There has been a lot of media attention surrounding the Clean Power Plan. Here is a round-up of some of the most important industry related news and how it may impact you.
Ameren Missouri Responds to CPP with Plans to Build Natural Gas Plants
If finalized, the EPA’s proposed Clean Power Plan will require many utilities to shift their power generation investments and operations. Officials at Ameren Missouri have already begun planning for the changes it anticipates having to make to comply with the rule, which aims to reduce carbon dioxide emissions from power plants in the state by 21 percent by 2020. Prior to the release of the CPP, Ameren had an internal roadmap in place that put the utility on track to meet the EPA target by the mid-2030s. The plan involved bringing approximately 600 megawatts of combined cycle natural gas plants online and integrating more renewable resources over the course of the next 20 years. To comply with the rule by 2020, Ameren claims it will need to need to add 1,200 megawatts of combined cycle natural gas before the 2020 deadline.
EPA’s Clean Power Plan Could Lead to Natural Gas Boom
EPA’s proposed regulation calling for prescriptive state-wide carbon dioxide reductions is expected to lead to the closure of coal-fired power plants across the country. The Agency predicts that much of this lost generation capacity is going to be replaced with natural gas plants. Coal is responsible for approximately 38 percent of electricity generation in the country today, while natural gas plants are responsible for about 25 percent. Several large utilities, including American Electric Power, Duke Energy, and Southern Company, have begun converting or closing some of their coal plants in exchange for natural gas, citing that the changes make economic sense given the current political climate. If the rule becomes final, natural gas may begin to rival coal as the most common fuel source in the US for electricity generation. EPA states in the rule that both coal and natural gas are expected to hold over 30% of the market by 2030.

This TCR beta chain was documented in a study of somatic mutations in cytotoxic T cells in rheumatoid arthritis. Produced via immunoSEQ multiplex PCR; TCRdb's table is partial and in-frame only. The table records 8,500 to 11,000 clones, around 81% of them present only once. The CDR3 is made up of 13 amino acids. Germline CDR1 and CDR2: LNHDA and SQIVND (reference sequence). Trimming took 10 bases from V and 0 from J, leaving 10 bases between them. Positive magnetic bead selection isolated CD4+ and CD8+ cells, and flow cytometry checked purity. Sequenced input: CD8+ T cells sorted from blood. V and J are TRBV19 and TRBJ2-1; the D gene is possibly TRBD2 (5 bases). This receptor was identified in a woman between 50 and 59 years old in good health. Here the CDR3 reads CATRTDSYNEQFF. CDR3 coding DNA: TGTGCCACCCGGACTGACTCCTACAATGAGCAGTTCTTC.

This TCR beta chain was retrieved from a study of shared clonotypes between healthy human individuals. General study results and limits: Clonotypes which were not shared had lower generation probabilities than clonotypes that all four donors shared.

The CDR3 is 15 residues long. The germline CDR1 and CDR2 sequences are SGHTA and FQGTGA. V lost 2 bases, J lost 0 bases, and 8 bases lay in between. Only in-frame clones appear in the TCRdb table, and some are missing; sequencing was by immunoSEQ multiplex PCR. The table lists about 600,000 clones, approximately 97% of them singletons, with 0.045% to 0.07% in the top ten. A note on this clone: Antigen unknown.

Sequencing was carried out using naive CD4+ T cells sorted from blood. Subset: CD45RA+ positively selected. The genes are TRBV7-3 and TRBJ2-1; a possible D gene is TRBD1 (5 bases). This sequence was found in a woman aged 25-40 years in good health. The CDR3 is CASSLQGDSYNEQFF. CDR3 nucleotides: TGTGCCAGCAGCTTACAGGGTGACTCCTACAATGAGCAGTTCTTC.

EPA Extends CPP Comment Period
On September 16, Janet McCabe, the Assistant Administrator for EPA’s Office for Air and Radiation, announced that the EPA has extended its public comment period for the Clean Power Plan from mid-October until December 1st. The announcement comes following protests from several states and utility stakeholders who believed more time was needed to thoroughly evaluate the proposal. McCabe said the extension is not expected to change the rule’s finalization date of June 2015.